All-Pay Auction

AAA

DEFINITION of 'All-Pay Auction'

An economic and game theory concept in which participants place silent bids on a particular item. Unlike a standard auction, all-pay auction has everybody pay for their bid, regardless of whether they win the item being sold. Of course, in a standard auction, the highest bid wins the item.



INVESTOPEDIA EXPLAINS 'All-Pay Auction'

An example of an all-pay auction is a Tullock auction, which is sometimes referred to as a Tullock lottery. Rather than being just another form of commerce, the Tullock auction and other all-pay auctions are largely intellectual pursuits, used to describe economic behaviors.

For example, in a standard auction, a seller might expect to receive fair value for the goods he or she is offering. However, in an all-play auction, overbidding is common and the seller might expect to get better-than-fair value.



RELATED TERMS
  1. Dealer Market

    A financial market mechanism wherein multiple dealers post prices ...
  2. Smart Market

    A type of auction in which transactions are made to and from ...
  3. Reverse Auction

    A type of auction in which sellers bid for the prices at which ...
  4. Primary Market

    A market that issues new securities on an exchange. Companies, ...
  5. Secondary Market

    A market where investors purchase securities or assets from other ...
  6. Dutch Auction

    1. A public offering auction structure in which the price of ...
Related Articles
  1. The Easy Way To Measure Bitcoin's Fair ...
    Investing Basics

    The Easy Way To Measure Bitcoin's Fair ...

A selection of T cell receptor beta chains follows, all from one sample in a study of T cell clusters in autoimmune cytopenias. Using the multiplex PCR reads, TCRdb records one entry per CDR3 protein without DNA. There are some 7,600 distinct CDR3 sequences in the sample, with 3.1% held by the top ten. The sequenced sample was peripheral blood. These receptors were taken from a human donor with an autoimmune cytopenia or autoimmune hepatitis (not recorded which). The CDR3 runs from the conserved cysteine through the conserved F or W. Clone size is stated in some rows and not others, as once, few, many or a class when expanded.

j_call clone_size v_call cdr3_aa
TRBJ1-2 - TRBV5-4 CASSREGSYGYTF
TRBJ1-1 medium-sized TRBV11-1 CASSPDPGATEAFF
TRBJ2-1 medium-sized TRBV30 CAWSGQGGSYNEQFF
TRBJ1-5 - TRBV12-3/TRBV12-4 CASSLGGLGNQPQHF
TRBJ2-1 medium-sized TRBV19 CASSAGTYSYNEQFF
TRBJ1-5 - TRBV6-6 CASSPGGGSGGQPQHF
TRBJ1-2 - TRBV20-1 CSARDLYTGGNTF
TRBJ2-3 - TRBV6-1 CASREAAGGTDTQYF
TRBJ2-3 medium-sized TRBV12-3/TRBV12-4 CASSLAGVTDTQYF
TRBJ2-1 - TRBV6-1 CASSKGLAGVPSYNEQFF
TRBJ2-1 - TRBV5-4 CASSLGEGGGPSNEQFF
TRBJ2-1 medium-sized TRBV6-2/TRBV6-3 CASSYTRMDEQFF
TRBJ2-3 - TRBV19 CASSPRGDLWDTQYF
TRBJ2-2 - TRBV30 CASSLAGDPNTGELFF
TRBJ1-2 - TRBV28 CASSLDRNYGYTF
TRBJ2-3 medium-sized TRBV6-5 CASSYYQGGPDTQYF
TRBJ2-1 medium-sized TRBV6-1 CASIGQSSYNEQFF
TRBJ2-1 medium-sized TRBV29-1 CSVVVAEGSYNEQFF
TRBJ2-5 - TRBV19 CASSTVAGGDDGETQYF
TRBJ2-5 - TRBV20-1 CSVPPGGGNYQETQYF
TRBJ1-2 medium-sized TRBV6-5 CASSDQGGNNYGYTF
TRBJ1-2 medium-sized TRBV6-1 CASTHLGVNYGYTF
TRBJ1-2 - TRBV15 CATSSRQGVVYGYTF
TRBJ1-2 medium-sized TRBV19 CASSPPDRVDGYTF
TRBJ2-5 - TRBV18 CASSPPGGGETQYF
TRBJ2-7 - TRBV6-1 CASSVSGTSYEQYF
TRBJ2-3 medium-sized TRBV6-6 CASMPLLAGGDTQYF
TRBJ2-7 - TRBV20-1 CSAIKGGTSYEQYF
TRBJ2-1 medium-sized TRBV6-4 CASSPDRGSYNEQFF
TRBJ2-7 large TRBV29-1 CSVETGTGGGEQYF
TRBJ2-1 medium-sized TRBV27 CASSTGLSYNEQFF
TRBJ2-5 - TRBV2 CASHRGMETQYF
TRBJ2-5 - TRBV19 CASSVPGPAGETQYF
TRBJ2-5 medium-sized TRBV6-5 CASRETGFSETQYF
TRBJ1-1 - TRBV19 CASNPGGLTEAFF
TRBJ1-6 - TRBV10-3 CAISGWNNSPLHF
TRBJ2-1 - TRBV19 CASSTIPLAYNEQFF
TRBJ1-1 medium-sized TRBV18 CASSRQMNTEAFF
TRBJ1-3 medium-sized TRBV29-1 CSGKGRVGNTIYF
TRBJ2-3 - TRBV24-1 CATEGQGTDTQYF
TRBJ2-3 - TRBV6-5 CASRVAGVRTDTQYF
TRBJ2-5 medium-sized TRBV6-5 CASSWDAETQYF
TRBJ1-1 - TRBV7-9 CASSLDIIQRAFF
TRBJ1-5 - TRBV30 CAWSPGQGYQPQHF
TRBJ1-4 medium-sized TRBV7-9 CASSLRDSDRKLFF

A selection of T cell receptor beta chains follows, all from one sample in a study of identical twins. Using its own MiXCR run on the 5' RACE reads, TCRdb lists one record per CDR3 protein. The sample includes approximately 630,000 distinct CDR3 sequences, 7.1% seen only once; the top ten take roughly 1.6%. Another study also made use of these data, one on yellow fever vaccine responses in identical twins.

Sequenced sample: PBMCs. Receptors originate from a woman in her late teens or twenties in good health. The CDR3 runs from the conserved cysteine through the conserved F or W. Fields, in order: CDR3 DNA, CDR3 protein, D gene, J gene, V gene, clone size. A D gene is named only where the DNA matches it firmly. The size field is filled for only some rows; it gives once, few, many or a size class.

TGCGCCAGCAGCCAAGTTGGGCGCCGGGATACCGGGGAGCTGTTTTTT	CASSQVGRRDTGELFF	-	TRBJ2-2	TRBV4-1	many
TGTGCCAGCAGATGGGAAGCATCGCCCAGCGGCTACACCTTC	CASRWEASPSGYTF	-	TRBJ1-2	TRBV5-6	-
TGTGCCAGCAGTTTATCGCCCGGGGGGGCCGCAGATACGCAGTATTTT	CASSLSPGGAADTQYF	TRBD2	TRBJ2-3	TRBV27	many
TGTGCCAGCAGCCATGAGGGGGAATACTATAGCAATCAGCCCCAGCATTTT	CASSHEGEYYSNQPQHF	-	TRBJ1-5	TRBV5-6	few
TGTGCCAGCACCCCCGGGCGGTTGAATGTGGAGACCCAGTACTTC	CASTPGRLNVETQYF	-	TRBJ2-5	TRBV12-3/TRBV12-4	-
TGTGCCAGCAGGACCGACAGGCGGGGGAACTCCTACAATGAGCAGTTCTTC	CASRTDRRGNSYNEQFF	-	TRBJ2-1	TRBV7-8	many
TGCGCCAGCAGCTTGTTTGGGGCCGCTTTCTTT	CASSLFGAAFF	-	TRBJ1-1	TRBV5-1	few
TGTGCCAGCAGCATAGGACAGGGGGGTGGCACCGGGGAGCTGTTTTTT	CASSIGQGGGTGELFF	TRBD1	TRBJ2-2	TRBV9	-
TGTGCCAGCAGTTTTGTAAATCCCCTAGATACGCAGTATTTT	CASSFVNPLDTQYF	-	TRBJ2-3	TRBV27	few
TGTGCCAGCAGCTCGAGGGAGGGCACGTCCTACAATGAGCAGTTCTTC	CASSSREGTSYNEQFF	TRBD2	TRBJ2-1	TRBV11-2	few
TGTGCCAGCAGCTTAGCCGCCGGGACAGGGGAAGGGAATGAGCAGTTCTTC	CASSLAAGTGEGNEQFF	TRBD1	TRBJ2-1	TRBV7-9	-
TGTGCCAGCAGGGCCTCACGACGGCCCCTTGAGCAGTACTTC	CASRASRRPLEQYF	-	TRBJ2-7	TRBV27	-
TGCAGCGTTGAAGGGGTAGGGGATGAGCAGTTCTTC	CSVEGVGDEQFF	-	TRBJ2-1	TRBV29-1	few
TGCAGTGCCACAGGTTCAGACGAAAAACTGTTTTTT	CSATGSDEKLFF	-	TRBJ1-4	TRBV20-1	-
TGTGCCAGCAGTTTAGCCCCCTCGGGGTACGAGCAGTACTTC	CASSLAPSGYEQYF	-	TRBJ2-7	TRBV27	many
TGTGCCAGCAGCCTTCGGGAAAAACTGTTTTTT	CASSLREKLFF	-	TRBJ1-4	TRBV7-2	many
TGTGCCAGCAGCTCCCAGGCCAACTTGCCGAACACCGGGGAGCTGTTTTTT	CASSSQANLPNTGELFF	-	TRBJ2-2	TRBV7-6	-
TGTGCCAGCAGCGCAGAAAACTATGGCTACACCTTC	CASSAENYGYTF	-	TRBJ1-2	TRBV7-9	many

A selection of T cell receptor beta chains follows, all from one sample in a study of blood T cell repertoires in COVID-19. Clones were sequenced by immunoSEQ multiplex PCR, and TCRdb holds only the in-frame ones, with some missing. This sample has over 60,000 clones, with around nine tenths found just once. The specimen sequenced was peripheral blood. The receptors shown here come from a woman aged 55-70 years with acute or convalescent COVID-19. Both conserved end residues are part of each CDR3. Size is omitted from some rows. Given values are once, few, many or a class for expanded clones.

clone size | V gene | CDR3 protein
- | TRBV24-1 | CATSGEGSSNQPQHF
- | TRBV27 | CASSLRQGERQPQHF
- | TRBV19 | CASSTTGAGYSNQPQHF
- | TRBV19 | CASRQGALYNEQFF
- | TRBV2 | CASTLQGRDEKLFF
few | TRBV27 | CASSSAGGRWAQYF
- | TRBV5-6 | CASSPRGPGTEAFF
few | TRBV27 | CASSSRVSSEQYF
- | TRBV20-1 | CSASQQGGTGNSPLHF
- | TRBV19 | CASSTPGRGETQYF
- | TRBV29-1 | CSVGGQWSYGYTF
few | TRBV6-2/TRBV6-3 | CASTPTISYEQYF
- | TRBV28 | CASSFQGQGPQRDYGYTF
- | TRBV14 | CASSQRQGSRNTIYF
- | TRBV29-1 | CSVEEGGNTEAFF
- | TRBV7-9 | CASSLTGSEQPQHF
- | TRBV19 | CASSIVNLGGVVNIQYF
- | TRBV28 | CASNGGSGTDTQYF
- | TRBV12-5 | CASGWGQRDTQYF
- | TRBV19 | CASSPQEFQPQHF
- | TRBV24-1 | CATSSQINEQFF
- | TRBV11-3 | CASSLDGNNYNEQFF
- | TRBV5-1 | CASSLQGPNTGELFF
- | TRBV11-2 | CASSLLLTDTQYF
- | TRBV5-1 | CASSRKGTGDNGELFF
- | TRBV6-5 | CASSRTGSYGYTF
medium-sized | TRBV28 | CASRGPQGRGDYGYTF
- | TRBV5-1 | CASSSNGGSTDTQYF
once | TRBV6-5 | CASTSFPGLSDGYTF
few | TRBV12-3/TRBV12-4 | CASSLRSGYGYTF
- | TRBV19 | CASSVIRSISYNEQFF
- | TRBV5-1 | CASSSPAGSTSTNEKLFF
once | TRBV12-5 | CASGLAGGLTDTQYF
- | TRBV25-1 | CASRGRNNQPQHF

2. How Influential Economists Changed Our ...
    Fundamental Analysis

    How Influential Economists Changed Our ...

  3. How Fannie Mae And Freddie Mac Were ...
    Economics

    How Fannie Mae And Freddie Mac Were ...

  4. The Economics Of Labor Mobility
    Economics

    The Economics Of Labor Mobility

comments powered by Disqus
Hot Definitions
  1. Ghosting

    An illegal practice whereby two or more market makers collectively attempt to influence and change the price of a stock. ...
  2. Elasticity

    A measure of a variable's sensitivity to a change in another variable. In economics, elasticity refers the degree to which ...
  3. Tangible Common Equity - TCE

    A measure of a company's capital, which is used to evaluate a financial institution's ability to deal with potential losses. ...
  4. Yield To Maturity (YTM)

    The rate of return anticipated on a bond if held until the maturity date. YTM is considered a long-term bond yield expressed ...
  5. Net Present Value Of Growth Opportunities - NPVGO

    A calculation of the net present value of all future cash flows involved with an additional acquisition, or potential acquisition. ...
  6. Gresham's Law

    A monetary principle stating that "bad money drives out good." In currency valuation, Gresham's Law states that if a new ...
Trading Center